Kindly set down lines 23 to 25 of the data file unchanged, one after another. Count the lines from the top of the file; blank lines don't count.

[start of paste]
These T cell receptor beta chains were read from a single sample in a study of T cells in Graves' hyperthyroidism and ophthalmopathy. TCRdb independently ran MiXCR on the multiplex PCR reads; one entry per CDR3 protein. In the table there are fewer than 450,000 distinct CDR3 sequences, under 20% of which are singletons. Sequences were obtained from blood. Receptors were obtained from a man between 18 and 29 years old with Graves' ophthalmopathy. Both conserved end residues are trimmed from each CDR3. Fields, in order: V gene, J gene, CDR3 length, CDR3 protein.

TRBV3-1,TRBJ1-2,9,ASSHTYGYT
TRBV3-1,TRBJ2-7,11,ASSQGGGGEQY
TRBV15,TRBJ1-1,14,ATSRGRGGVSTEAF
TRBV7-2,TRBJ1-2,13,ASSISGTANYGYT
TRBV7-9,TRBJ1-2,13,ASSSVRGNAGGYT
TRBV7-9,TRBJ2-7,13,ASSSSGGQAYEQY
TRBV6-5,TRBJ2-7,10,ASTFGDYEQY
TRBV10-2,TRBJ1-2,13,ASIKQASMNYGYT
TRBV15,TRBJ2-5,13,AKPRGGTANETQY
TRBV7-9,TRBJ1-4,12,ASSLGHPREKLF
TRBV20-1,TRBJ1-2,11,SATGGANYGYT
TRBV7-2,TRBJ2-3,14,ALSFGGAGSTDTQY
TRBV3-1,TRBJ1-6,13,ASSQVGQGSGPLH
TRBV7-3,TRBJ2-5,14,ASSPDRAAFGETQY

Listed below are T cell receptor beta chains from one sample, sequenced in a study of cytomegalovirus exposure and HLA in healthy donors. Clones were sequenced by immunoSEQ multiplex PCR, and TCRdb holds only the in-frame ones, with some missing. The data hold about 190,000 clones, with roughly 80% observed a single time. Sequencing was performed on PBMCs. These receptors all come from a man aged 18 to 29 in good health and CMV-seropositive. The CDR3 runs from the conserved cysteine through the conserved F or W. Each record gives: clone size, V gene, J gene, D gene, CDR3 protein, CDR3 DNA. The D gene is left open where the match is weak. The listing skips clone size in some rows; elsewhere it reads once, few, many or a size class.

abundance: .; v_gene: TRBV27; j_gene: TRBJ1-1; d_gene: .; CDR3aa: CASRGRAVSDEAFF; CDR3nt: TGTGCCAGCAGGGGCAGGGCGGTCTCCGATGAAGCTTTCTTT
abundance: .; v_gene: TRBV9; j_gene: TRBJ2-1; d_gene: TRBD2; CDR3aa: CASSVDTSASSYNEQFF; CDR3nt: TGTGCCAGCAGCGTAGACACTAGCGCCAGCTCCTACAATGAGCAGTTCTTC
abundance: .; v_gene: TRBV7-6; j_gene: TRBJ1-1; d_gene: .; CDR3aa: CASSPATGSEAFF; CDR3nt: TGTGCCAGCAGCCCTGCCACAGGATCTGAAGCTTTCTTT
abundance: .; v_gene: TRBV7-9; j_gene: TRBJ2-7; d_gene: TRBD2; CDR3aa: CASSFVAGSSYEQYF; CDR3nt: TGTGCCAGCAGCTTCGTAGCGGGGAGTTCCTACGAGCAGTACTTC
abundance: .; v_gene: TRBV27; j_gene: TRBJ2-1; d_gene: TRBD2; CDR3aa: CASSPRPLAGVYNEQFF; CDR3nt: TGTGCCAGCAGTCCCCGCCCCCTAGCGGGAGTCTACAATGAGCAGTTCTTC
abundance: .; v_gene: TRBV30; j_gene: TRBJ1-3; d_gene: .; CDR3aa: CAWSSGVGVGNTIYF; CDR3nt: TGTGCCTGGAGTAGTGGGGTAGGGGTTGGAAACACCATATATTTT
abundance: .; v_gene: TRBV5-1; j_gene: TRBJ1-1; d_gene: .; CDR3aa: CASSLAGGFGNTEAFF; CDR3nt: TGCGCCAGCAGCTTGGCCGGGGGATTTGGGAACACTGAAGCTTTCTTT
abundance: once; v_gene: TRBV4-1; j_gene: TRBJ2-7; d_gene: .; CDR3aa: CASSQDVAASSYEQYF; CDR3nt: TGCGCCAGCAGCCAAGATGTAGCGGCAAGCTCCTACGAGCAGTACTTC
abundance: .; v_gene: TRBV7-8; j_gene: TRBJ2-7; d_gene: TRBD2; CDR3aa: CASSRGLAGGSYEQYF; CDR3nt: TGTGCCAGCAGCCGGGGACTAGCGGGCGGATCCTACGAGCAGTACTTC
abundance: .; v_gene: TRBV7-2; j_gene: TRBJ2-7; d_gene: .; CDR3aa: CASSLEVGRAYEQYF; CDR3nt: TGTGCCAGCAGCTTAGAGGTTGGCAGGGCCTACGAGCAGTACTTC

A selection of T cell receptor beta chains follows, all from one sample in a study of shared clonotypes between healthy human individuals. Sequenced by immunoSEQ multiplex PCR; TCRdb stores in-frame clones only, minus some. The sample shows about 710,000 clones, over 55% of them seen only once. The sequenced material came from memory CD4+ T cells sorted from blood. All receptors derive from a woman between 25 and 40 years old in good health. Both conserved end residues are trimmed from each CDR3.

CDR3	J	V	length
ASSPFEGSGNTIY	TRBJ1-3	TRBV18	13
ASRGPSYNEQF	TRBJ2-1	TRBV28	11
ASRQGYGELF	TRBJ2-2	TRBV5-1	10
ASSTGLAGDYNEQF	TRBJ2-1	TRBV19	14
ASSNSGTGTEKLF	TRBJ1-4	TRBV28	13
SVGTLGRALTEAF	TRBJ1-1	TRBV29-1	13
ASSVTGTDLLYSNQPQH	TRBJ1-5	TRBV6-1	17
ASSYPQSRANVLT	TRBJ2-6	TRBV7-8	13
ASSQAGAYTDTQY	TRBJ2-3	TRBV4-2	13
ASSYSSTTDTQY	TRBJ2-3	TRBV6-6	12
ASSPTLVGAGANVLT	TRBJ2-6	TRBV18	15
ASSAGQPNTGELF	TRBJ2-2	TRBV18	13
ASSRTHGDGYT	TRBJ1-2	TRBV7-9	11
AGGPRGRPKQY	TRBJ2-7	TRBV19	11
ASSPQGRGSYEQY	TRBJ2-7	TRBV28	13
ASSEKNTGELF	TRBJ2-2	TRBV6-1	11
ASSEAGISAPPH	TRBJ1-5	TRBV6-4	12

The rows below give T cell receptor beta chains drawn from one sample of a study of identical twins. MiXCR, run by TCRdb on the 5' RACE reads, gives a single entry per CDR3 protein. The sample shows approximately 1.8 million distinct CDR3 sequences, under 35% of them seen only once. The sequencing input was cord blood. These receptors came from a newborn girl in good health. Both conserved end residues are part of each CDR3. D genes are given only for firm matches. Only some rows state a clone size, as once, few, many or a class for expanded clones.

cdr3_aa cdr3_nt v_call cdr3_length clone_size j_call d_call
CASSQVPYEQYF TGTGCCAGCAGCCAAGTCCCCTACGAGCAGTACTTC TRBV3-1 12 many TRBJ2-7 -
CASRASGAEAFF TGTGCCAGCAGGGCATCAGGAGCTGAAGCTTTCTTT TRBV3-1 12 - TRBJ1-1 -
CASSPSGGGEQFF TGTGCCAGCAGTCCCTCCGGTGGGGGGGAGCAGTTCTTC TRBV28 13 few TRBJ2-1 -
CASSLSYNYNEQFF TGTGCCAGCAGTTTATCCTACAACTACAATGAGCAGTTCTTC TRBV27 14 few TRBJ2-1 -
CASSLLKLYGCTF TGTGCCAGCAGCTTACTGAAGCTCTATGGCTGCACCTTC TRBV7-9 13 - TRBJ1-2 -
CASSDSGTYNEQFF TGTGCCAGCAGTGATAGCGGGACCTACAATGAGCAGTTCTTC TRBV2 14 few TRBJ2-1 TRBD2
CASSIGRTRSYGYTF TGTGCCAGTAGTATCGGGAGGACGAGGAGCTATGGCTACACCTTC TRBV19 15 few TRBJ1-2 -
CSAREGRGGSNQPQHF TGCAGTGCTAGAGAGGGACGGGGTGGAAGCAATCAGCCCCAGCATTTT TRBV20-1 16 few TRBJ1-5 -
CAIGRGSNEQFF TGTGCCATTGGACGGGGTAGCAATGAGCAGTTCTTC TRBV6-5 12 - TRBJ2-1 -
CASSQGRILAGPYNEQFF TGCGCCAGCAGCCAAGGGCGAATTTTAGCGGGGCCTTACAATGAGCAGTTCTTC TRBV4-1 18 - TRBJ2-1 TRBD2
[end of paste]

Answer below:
abundance: .; v_gene: TRBV5-1; j_gene: TRBJ1-1; d_gene: .; CDR3aa: CASSLAGGFGNTEAFF; CDR3nt: TGCGCCAGCAGCTTGGCCGGGGGATTTGGGAACACTGAAGCTTTCTTT
abundance: once; v_gene: TRBV4-1; j_gene: TRBJ2-7; d_gene: .; CDR3aa: CASSQDVAASSYEQYF; CDR3nt: TGCGCCAGCAGCCAAGATGTAGCGGCAAGCTCCTACGAGCAGTACTTC
abundance: .; v_gene: TRBV7-8; j_gene: TRBJ2-7; d_gene: TRBD2; CDR3aa: CASSRGLAGGSYEQYF; CDR3nt: TGTGCCAGCAGCCGGGGACTAGCGGGCGGATCCTACGAGCAGTACTTC